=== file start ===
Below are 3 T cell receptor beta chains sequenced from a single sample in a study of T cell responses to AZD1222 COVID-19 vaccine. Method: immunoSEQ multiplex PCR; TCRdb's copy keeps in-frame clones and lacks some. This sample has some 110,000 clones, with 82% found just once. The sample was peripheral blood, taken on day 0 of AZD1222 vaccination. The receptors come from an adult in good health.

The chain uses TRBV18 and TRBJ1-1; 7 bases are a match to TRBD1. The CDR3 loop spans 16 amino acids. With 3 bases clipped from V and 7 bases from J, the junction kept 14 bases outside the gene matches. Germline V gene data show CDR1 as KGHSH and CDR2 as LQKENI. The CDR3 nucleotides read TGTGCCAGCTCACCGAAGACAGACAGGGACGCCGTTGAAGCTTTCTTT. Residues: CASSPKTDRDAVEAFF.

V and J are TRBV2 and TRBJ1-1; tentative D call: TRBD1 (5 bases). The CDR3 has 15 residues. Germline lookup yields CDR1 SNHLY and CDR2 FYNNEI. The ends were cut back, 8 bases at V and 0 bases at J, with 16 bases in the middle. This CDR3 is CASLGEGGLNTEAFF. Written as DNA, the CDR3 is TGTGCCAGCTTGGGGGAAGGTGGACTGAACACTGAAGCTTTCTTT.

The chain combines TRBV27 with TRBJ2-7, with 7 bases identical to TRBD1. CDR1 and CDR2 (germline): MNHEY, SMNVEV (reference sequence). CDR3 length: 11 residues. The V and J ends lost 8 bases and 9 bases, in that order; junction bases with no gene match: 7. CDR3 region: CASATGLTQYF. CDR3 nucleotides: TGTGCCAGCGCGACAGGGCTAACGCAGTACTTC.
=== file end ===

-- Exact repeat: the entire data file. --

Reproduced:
Below are 3 T cell receptor beta chains sequenced from a single sample in a study of T cell responses to AZD1222 COVID-19 vaccine. Method: immunoSEQ multiplex PCR; TCRdb's copy keeps in-frame clones and lacks some. This sample has some 110,000 clones, with 82% found just once. The sample was peripheral blood, taken on day 0 of AZD1222 vaccination. The receptors come from an adult in good health.

The chain uses TRBV18 and TRBJ1-1; 7 bases are a match to TRBD1. The CDR3 loop spans 16 amino acids. With 3 bases clipped from V and 7 bases from J, the junction kept 14 bases outside the gene matches. Germline V gene data show CDR1 as KGHSH and CDR2 as LQKENI. The CDR3 nucleotides read TGTGCCAGCTCACCGAAGACAGACAGGGACGCCGTTGAAGCTTTCTTT. Residues: CASSPKTDRDAVEAFF.

V and J are TRBV2 and TRBJ1-1; tentative D call: TRBD1 (5 bases). The CDR3 has 15 residues. Germline lookup yields CDR1 SNHLY and CDR2 FYNNEI. The ends were cut back, 8 bases at V and 0 bases at J, with 16 bases in the middle. This CDR3 is CASLGEGGLNTEAFF. Written as DNA, the CDR3 is TGTGCCAGCTTGGGGGAAGGTGGACTGAACACTGAAGCTTTCTTT.

The chain combines TRBV27 with TRBJ2-7, with 7 bases identical to TRBD1. CDR1 and CDR2 (germline): MNHEY, SMNVEV (reference sequence). CDR3 length: 11 residues. The V and J ends lost 8 bases and 9 bases, in that order; junction bases with no gene match: 7. CDR3 region: CASATGLTQYF. CDR3 nucleotides: TGTGCCAGCGCGACAGGGCTAACGCAGTACTTC.